“Making the Framework FAIR shows how the California Department of Education should take the opportunity of the FAIR Education Act to bring the state’s K-12 History Framework into the 21st century,” said report lead editor Don Romesburg, a professor at Sonoma State University and co-chair of the Committee on LGBT History. “As surely as the inclusion of people of color, women, and people with disabilities transforms the way the past is understood, so does the incorporation of gender-based analyses and an appreciation of changing sexual identities and politics. Merely additive references to figures such as Harvey Milk are not enough. History education should capture scholarship-based understandings of how families, communities, social practices, policy, and politics across all of U.S. history shaped and were shaped by diverse forces. Students deserve to learn in ways that empower them with tools to conduct diverse forms of analysis, multiple interpretations of evidence, and exploration of change and continuity over time. This report’s proposed revisions do just that.”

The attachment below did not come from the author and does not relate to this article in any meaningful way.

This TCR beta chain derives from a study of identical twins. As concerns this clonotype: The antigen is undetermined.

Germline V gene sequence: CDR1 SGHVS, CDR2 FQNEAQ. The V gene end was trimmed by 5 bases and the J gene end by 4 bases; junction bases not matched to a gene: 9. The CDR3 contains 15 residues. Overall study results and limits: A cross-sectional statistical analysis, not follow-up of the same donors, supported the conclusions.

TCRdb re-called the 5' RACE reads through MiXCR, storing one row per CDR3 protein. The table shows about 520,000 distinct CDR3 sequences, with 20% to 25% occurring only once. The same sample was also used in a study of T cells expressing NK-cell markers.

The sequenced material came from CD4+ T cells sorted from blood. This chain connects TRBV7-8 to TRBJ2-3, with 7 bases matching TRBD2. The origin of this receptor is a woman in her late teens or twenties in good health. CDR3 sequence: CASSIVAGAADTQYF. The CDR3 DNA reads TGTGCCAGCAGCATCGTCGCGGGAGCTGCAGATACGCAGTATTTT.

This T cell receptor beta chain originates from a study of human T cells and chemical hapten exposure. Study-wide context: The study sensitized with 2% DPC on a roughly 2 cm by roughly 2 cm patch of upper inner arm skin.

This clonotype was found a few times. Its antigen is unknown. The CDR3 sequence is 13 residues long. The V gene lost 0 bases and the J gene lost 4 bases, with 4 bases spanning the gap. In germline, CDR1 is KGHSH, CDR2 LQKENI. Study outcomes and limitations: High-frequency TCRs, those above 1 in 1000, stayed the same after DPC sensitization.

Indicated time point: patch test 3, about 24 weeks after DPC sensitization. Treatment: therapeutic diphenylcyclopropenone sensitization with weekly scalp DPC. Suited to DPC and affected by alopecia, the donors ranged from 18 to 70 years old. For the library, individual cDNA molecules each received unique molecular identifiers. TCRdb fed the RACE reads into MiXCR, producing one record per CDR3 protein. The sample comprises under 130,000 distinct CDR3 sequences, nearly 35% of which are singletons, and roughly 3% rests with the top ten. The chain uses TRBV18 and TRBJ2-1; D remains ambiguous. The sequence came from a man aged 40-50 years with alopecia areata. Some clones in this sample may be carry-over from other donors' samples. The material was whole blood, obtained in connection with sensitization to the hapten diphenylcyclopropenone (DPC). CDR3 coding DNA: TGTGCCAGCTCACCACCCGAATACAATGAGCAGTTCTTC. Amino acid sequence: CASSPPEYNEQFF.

In brief, recommended Framework revisions by grade and theme include:

• Grade 2: LGBT families in the context of understanding family diversity as a contemporary and historical reality
• Grade 4: Central roles played by gender and sexuality in California’s history as a site of rich, contested, and changing diversity
• Grade 5: Variation over time, region, and culture in colonial American practices and laws with regard to gender and sexuality
• Grade 8: Fundamental transformations in gender and sexuality in conjunction with nineteenth-century urbanization and industrialization
• Grade 11: The evolution of modern LGBT communities and identities; twentieth-century persecution of sexual and gender minorities and the growth of the LGBT civil rights movement